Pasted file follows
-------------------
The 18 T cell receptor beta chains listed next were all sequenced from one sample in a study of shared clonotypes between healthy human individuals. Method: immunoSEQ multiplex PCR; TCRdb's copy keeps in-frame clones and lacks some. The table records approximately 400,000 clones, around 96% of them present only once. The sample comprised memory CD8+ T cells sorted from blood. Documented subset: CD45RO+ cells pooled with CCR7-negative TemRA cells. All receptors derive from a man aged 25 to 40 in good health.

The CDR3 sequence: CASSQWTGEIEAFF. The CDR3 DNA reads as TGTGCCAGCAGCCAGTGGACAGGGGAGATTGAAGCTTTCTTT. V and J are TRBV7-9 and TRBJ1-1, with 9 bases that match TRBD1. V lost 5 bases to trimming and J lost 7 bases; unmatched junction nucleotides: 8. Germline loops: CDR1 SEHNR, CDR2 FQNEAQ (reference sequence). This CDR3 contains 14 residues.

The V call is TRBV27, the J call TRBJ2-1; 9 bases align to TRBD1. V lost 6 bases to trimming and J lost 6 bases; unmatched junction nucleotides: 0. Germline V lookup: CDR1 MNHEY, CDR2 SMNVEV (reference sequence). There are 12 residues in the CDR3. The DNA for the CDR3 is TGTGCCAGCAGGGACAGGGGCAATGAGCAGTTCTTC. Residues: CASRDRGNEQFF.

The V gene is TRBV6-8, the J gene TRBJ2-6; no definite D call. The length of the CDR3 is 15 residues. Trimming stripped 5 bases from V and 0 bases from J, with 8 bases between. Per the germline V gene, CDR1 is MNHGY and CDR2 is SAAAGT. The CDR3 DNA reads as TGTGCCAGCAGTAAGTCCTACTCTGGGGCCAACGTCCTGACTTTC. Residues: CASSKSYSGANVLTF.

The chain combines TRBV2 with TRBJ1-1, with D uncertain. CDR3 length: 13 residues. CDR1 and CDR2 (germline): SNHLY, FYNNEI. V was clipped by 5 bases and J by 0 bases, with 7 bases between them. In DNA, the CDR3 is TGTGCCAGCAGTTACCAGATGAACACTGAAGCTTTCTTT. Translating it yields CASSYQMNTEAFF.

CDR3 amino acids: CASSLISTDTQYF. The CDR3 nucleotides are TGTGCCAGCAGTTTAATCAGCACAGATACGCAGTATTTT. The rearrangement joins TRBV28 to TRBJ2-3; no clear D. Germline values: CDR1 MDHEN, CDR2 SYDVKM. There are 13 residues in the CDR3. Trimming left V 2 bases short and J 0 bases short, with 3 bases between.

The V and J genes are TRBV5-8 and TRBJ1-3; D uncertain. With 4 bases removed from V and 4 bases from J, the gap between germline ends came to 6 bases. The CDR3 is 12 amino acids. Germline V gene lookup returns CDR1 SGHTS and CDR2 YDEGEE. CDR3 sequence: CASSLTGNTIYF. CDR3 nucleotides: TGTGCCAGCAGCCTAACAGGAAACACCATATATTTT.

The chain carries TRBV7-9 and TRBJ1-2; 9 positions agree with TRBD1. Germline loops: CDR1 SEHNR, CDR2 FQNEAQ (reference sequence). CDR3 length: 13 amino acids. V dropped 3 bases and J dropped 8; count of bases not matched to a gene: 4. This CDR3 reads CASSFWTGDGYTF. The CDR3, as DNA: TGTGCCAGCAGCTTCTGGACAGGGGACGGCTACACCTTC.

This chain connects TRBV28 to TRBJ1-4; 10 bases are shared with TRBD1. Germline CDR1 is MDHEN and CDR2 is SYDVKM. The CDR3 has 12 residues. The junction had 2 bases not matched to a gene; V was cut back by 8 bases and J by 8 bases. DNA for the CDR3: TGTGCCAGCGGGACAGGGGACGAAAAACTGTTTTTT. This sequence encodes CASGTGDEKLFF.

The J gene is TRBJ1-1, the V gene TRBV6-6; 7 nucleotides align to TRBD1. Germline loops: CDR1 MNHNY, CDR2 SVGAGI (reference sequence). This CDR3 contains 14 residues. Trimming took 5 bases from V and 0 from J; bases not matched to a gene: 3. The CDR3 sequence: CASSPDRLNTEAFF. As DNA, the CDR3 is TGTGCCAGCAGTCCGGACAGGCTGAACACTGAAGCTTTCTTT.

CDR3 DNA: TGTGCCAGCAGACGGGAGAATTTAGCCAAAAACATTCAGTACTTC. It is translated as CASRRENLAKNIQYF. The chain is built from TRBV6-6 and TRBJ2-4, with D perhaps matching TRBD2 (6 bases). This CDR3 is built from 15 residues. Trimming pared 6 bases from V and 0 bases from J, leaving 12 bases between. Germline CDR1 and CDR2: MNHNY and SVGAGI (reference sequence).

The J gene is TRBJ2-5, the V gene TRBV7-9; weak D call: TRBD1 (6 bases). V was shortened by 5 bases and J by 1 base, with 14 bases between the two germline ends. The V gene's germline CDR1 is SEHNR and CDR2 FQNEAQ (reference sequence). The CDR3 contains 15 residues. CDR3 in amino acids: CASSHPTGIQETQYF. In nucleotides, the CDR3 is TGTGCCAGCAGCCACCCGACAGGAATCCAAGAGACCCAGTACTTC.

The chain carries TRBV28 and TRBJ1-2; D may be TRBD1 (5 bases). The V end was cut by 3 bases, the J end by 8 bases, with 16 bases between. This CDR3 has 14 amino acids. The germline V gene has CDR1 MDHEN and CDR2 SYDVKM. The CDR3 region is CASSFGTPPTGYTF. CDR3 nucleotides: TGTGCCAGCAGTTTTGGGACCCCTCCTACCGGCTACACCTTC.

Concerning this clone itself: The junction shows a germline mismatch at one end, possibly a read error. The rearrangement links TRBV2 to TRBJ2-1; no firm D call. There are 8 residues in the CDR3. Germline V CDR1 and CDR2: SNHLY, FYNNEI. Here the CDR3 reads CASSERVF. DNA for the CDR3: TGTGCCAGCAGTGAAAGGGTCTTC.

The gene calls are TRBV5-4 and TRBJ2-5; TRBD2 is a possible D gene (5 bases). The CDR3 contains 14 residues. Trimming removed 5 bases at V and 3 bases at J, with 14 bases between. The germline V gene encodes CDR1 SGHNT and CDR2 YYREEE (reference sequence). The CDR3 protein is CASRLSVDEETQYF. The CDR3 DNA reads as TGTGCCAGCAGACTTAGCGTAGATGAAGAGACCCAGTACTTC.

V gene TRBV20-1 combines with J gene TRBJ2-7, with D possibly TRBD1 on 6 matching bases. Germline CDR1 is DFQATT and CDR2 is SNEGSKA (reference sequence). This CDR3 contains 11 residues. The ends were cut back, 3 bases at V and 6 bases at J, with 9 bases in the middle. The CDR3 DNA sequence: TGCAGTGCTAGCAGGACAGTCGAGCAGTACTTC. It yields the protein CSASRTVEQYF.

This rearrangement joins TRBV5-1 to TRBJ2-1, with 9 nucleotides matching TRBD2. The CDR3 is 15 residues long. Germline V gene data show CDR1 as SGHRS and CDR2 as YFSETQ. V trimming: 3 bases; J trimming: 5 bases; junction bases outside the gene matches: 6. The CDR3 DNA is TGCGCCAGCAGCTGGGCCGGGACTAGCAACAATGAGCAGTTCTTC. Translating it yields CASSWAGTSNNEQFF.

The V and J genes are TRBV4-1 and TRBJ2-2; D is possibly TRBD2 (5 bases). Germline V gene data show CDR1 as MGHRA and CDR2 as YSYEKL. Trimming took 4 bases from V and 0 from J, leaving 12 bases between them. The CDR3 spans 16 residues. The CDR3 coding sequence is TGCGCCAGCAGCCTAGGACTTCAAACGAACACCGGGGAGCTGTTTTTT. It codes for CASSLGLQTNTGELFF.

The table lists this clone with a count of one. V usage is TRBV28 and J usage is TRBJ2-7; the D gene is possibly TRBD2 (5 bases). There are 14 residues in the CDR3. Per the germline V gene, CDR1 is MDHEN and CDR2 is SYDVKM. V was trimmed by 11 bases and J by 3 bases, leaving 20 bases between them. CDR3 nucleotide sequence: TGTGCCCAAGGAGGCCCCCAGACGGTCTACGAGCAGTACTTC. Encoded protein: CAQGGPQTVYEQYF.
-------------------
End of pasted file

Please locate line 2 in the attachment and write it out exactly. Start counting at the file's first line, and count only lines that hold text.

The CDR3 sequence: CASSQWTGEIEAFF. The CDR3 DNA reads as TGTGCCAGCAGCCAGTGGACAGGGGAGATTGAAGCTTTCTTT. V and J are TRBV7-9 and TRBJ1-1, with 9 bases that match TRBD1. V lost 5 bases to trimming and J lost 7 bases; unmatched junction nucleotides: 8. Germline loops: CDR1 SEHNR, CDR2 FQNEAQ (reference sequence). This CDR3 contains 14 residues.